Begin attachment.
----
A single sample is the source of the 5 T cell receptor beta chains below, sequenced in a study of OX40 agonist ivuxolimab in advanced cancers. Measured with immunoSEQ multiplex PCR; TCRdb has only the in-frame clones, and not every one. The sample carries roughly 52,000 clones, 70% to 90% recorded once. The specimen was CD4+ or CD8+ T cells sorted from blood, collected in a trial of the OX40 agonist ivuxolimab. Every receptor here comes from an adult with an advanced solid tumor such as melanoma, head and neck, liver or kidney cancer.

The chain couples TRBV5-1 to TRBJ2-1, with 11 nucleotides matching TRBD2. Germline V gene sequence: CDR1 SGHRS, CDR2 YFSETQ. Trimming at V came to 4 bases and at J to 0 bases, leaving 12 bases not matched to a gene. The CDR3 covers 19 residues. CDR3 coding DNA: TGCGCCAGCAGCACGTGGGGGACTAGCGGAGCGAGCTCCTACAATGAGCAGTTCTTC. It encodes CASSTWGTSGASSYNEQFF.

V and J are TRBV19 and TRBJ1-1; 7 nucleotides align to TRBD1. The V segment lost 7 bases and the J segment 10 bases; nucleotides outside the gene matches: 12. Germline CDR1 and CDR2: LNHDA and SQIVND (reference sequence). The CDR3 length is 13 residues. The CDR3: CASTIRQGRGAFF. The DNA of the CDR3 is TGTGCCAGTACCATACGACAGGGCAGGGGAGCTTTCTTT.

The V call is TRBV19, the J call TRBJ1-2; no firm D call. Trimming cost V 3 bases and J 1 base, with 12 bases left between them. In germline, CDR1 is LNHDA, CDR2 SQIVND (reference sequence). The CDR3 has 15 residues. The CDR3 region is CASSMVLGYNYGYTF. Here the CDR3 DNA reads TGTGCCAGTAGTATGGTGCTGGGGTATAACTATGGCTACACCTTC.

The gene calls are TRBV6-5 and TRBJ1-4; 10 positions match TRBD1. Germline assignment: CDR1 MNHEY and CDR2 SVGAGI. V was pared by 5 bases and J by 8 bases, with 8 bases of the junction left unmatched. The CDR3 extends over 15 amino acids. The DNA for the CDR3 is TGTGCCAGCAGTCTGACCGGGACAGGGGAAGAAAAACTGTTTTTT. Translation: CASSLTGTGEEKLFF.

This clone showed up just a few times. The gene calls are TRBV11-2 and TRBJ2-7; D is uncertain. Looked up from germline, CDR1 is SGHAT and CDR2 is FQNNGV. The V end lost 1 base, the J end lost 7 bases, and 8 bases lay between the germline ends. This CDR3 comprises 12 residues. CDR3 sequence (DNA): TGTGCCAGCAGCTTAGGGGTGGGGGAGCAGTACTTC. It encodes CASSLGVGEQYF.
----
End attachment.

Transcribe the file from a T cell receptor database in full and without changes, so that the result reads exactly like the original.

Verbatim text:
A single sample is the source of the 5 T cell receptor beta chains below, sequenced in a study of OX40 agonist ivuxolimab in advanced cancers. Measured with immunoSEQ multiplex PCR; TCRdb has only the in-frame clones, and not every one. The sample carries roughly 52,000 clones, 70% to 90% recorded once. The specimen was CD4+ or CD8+ T cells sorted from blood, collected in a trial of the OX40 agonist ivuxolimab. Every receptor here comes from an adult with an advanced solid tumor such as melanoma, head and neck, liver or kidney cancer.

The chain couples TRBV5-1 to TRBJ2-1, with 11 nucleotides matching TRBD2. Germline V gene sequence: CDR1 SGHRS, CDR2 YFSETQ. Trimming at V came to 4 bases and at J to 0 bases, leaving 12 bases not matched to a gene. The CDR3 covers 19 residues. CDR3 coding DNA: TGCGCCAGCAGCACGTGGGGGACTAGCGGAGCGAGCTCCTACAATGAGCAGTTCTTC. It encodes CASSTWGTSGASSYNEQFF.

V and J are TRBV19 and TRBJ1-1; 7 nucleotides align to TRBD1. The V segment lost 7 bases and the J segment 10 bases; nucleotides outside the gene matches: 12. Germline CDR1 and CDR2: LNHDA and SQIVND (reference sequence). The CDR3 length is 13 residues. The CDR3: CASTIRQGRGAFF. The DNA of the CDR3 is TGTGCCAGTACCATACGACAGGGCAGGGGAGCTTTCTTT.

The V call is TRBV19, the J call TRBJ1-2; no firm D call. Trimming cost V 3 bases and J 1 base, with 12 bases left between them. In germline, CDR1 is LNHDA, CDR2 SQIVND (reference sequence). The CDR3 has 15 residues. The CDR3 region is CASSMVLGYNYGYTF. Here the CDR3 DNA reads TGTGCCAGTAGTATGGTGCTGGGGTATAACTATGGCTACACCTTC.

The gene calls are TRBV6-5 and TRBJ1-4; 10 positions match TRBD1. Germline assignment: CDR1 MNHEY and CDR2 SVGAGI. V was pared by 5 bases and J by 8 bases, with 8 bases of the junction left unmatched. The CDR3 extends over 15 amino acids. The DNA for the CDR3 is TGTGCCAGCAGTCTGACCGGGACAGGGGAAGAAAAACTGTTTTTT. Translation: CASSLTGTGEEKLFF.

This clone showed up just a few times. The gene calls are TRBV11-2 and TRBJ2-7; D is uncertain. Looked up from germline, CDR1 is SGHAT and CDR2 is FQNNGV. The V end lost 1 base, the J end lost 7 bases, and 8 bases lay between the germline ends. This CDR3 comprises 12 residues. CDR3 sequence (DNA): TGTGCCAGCAGCTTAGGGGTGGGGGAGCAGTACTTC. It encodes CASSLGVGEQYF.